Journal of the American Chemical Society, Vol.130, No.46, 15311-15317, 2008
Artificial Chemokines: Combining Chemistry and Molecular Biology for the Elucidation of Interleukin-8 Functionality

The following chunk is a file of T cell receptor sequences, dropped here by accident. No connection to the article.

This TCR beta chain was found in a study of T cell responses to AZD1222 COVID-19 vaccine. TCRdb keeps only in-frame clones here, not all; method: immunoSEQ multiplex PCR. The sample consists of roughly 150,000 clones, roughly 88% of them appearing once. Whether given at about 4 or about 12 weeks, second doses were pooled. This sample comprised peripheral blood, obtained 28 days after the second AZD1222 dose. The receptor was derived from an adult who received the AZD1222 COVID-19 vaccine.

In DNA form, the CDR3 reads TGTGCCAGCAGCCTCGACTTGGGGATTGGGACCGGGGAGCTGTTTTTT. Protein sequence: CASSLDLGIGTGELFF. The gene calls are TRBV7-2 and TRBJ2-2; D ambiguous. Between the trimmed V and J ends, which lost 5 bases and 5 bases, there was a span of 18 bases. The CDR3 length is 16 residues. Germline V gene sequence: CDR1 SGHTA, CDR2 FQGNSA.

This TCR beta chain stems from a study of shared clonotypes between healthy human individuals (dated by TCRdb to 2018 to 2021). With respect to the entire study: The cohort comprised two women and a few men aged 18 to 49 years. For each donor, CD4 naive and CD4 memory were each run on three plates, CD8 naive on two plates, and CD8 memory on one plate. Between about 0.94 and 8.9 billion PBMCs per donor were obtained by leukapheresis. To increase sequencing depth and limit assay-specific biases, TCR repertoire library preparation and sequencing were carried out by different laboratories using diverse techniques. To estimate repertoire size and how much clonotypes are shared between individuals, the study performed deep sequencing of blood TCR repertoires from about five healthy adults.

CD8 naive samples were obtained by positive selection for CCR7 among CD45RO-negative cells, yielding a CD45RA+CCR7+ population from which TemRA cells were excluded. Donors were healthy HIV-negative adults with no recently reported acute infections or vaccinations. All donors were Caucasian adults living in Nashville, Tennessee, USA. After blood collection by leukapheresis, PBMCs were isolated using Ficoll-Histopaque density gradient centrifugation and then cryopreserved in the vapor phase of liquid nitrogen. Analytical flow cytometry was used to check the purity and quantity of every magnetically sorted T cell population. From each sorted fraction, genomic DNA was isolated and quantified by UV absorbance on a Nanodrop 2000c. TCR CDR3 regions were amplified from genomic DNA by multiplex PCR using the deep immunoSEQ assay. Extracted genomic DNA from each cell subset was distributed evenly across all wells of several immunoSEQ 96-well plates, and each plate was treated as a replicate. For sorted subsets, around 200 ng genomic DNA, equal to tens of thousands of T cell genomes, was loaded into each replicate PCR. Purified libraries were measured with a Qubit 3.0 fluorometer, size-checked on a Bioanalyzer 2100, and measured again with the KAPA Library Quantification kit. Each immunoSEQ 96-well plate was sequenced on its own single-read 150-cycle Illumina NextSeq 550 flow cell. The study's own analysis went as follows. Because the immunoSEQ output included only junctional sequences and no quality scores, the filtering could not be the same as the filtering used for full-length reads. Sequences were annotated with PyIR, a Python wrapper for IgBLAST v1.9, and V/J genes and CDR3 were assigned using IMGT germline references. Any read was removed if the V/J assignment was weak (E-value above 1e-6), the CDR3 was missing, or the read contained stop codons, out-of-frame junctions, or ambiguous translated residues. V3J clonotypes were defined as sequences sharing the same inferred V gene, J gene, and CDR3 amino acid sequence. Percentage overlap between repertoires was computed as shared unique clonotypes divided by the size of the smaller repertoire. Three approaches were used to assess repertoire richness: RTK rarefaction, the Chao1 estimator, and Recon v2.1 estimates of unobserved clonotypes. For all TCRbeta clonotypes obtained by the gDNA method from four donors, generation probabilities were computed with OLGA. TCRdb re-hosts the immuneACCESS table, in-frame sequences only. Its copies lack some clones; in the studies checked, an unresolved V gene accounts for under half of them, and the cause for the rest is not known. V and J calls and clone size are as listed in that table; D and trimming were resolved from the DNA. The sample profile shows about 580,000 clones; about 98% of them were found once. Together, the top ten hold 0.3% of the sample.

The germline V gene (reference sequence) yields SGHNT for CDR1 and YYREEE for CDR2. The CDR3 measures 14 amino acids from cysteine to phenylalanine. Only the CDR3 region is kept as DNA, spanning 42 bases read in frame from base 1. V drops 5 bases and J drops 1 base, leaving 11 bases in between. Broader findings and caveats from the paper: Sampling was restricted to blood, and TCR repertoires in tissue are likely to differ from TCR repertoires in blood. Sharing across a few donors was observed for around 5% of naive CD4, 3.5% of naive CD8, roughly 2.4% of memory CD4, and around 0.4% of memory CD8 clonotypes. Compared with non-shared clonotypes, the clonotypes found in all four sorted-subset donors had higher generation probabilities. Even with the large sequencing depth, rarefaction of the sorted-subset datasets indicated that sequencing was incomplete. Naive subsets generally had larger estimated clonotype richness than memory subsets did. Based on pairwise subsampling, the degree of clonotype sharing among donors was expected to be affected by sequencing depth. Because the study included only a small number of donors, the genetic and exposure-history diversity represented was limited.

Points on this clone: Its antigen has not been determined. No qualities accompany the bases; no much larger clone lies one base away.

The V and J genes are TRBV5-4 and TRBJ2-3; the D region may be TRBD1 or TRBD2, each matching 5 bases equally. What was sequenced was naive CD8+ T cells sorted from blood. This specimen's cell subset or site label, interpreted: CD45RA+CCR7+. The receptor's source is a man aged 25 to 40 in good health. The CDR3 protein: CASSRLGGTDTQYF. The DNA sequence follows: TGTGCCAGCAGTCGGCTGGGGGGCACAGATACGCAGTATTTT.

How can we understand the contribution of individual parts or segments to complex structures? A typical strategy to answer this question is simulation of a segmental replacement followed by realization and investigation of the resulting effect in structure-activity studies. For proteins, this problem is commonly addressed by site-directed mutagenesis. A more general approach represents the exchange of whole secondary structure elements by rationally designed segments. For a demonstration of this possibility we identified the alpha-helix at the C-terminus of human interleukin-8 (hIL-8). Since this chemokine possesses four conserved cysteine residues, it can easily be altered by ligation strategies. A set of different segments, which are able to form amphiphilic helices, was synthesized to mimic the C-terminal alpha-helix. Beside sequences of alpha-amino acids, oligomers of non-natural beta(3)-amino acids with the side chains of canonical amino acids were introduced. Such beta-peptides form helices, which differ from the alpha-helix in handedness and dipole orientation. Variants of the semisynthetic hIL-8 proteins demonstrated clearly that the exact side chain orientation is of more importance than helix handedness and dipole orientation. The activity of a chimeric protein with a beta-peptide helix that mimics the side chain orientation of the native alpha-helix most perfectly is comparable to that of the native hIL-8. Concepts like this could be a first step toward the synthesis of proteins consisting of large artificial secondary structure elements.